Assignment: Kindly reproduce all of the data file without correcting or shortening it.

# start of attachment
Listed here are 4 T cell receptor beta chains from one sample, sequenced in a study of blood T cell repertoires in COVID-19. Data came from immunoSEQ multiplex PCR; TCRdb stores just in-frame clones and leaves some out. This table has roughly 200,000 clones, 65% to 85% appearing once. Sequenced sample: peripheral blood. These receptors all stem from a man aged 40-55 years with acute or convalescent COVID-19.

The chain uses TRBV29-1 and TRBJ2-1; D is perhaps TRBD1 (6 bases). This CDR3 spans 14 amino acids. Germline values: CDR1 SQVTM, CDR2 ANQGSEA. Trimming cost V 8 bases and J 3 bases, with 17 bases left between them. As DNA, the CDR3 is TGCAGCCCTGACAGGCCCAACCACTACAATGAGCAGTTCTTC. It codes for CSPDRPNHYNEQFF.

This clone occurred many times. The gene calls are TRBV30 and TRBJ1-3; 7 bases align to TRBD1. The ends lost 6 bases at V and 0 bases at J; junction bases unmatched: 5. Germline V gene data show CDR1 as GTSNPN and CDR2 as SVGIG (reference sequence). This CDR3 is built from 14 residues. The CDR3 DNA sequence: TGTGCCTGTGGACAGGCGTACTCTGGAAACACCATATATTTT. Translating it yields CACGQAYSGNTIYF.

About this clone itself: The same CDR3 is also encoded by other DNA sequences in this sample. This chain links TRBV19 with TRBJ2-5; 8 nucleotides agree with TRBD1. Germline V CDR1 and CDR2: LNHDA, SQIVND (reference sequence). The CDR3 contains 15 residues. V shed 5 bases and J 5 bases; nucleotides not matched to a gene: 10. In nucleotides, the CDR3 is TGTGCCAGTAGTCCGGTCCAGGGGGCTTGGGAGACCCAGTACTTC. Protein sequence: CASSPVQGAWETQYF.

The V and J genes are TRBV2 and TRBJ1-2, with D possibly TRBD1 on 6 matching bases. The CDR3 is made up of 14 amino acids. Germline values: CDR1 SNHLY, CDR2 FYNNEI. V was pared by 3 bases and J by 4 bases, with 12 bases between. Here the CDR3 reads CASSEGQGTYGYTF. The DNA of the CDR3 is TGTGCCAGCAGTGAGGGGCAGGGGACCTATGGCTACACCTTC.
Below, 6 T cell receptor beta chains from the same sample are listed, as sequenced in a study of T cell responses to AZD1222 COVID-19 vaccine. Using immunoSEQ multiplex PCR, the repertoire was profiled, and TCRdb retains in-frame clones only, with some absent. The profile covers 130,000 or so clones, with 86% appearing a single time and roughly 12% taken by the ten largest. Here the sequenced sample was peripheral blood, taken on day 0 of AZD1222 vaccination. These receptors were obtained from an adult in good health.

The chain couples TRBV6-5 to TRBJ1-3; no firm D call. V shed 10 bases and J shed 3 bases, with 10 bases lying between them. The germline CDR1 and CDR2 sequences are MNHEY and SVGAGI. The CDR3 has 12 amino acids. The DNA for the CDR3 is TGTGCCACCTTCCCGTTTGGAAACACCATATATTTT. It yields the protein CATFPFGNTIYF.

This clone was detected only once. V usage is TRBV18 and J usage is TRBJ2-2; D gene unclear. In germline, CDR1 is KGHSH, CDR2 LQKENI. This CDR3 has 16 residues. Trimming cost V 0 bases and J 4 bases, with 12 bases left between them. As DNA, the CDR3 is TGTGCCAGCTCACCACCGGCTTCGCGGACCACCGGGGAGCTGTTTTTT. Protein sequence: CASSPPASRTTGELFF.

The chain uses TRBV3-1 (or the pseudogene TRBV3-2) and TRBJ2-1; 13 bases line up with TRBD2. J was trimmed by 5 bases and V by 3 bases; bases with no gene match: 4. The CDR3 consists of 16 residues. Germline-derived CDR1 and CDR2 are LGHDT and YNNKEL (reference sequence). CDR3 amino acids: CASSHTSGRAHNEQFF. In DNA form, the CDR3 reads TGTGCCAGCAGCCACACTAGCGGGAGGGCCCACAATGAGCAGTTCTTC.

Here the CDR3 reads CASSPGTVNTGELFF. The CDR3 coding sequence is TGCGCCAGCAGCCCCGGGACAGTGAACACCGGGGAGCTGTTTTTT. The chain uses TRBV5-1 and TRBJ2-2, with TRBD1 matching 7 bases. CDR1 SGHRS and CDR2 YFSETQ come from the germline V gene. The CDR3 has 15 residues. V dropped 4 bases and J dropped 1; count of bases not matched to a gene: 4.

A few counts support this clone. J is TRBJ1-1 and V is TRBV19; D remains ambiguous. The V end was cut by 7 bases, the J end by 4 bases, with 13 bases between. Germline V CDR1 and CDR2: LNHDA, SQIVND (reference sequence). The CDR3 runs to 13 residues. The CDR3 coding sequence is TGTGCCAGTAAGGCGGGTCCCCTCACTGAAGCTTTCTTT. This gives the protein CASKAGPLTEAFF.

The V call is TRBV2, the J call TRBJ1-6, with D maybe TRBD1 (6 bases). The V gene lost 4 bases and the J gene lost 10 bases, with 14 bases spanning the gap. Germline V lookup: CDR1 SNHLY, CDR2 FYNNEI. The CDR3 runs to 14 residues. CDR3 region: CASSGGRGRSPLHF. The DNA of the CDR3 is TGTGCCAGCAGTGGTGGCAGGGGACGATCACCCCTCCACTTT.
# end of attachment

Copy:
Listed here are 4 T cell receptor beta chains from one sample, sequenced in a study of blood T cell repertoires in COVID-19. Data came from immunoSEQ multiplex PCR; TCRdb stores just in-frame clones and leaves some out. This table has roughly 200,000 clones, 65% to 85% appearing once. Sequenced sample: peripheral blood. These receptors all stem from a man aged 40-55 years with acute or convalescent COVID-19.

The chain uses TRBV29-1 and TRBJ2-1; D is perhaps TRBD1 (6 bases). This CDR3 spans 14 amino acids. Germline values: CDR1 SQVTM, CDR2 ANQGSEA. Trimming cost V 8 bases and J 3 bases, with 17 bases left between them. As DNA, the CDR3 is TGCAGCCCTGACAGGCCCAACCACTACAATGAGCAGTTCTTC. It codes for CSPDRPNHYNEQFF.

This clone occurred many times. The gene calls are TRBV30 and TRBJ1-3; 7 bases align to TRBD1. The ends lost 6 bases at V and 0 bases at J; junction bases unmatched: 5. Germline V gene data show CDR1 as GTSNPN and CDR2 as SVGIG (reference sequence). This CDR3 is built from 14 residues. The CDR3 DNA sequence: TGTGCCTGTGGACAGGCGTACTCTGGAAACACCATATATTTT. Translating it yields CACGQAYSGNTIYF.

About this clone itself: The same CDR3 is also encoded by other DNA sequences in this sample. This chain links TRBV19 with TRBJ2-5; 8 nucleotides agree with TRBD1. Germline V CDR1 and CDR2: LNHDA, SQIVND (reference sequence). The CDR3 contains 15 residues. V shed 5 bases and J 5 bases; nucleotides not matched to a gene: 10. In nucleotides, the CDR3 is TGTGCCAGTAGTCCGGTCCAGGGGGCTTGGGAGACCCAGTACTTC. Protein sequence: CASSPVQGAWETQYF.

The V and J genes are TRBV2 and TRBJ1-2, with D possibly TRBD1 on 6 matching bases. The CDR3 is made up of 14 amino acids. Germline values: CDR1 SNHLY, CDR2 FYNNEI. V was pared by 3 bases and J by 4 bases, with 12 bases between. Here the CDR3 reads CASSEGQGTYGYTF. The DNA of the CDR3 is TGTGCCAGCAGTGAGGGGCAGGGGACCTATGGCTACACCTTC.
Below, 6 T cell receptor beta chains from the same sample are listed, as sequenced in a study of T cell responses to AZD1222 COVID-19 vaccine. Using immunoSEQ multiplex PCR, the repertoire was profiled, and TCRdb retains in-frame clones only, with some absent. The profile covers 130,000 or so clones, with 86% appearing a single time and roughly 12% taken by the ten largest. Here the sequenced sample was peripheral blood, taken on day 0 of AZD1222 vaccination. These receptors were obtained from an adult in good health.

The chain couples TRBV6-5 to TRBJ1-3; no firm D call. V shed 10 bases and J shed 3 bases, with 10 bases lying between them. The germline CDR1 and CDR2 sequences are MNHEY and SVGAGI. The CDR3 has 12 amino acids. The DNA for the CDR3 is TGTGCCACCTTCCCGTTTGGAAACACCATATATTTT. It yields the protein CATFPFGNTIYF.

This clone was detected only once. V usage is TRBV18 and J usage is TRBJ2-2; D gene unclear. In germline, CDR1 is KGHSH, CDR2 LQKENI. This CDR3 has 16 residues. Trimming cost V 0 bases and J 4 bases, with 12 bases left between them. As DNA, the CDR3 is TGTGCCAGCTCACCACCGGCTTCGCGGACCACCGGGGAGCTGTTTTTT. Protein sequence: CASSPPASRTTGELFF.

The chain uses TRBV3-1 (or the pseudogene TRBV3-2) and TRBJ2-1; 13 bases line up with TRBD2. J was trimmed by 5 bases and V by 3 bases; bases with no gene match: 4. The CDR3 consists of 16 residues. Germline-derived CDR1 and CDR2 are LGHDT and YNNKEL (reference sequence). CDR3 amino acids: CASSHTSGRAHNEQFF. In DNA form, the CDR3 reads TGTGCCAGCAGCCACACTAGCGGGAGGGCCCACAATGAGCAGTTCTTC.

Here the CDR3 reads CASSPGTVNTGELFF. The CDR3 coding sequence is TGCGCCAGCAGCCCCGGGACAGTGAACACCGGGGAGCTGTTTTTT. The chain uses TRBV5-1 and TRBJ2-2, with TRBD1 matching 7 bases. CDR1 SGHRS and CDR2 YFSETQ come from the germline V gene. The CDR3 has 15 residues. V dropped 4 bases and J dropped 1; count of bases not matched to a gene: 4.

A few counts support this clone. J is TRBJ1-1 and V is TRBV19; D remains ambiguous. The V end was cut by 7 bases, the J end by 4 bases, with 13 bases between. Germline V CDR1 and CDR2: LNHDA, SQIVND (reference sequence). The CDR3 runs to 13 residues. The CDR3 coding sequence is TGTGCCAGTAAGGCGGGTCCCCTCACTGAAGCTTTCTTT. This gives the protein CASKAGPLTEAFF.

The V call is TRBV2, the J call TRBJ1-6, with D maybe TRBD1 (6 bases). The V gene lost 4 bases and the J gene lost 10 bases, with 14 bases spanning the gap. Germline V lookup: CDR1 SNHLY, CDR2 FYNNEI. The CDR3 runs to 14 residues. CDR3 region: CASSGGRGRSPLHF. The DNA of the CDR3 is TGTGCCAGCAGTGGTGGCAGGGGACGATCACCCCTCCACTTT.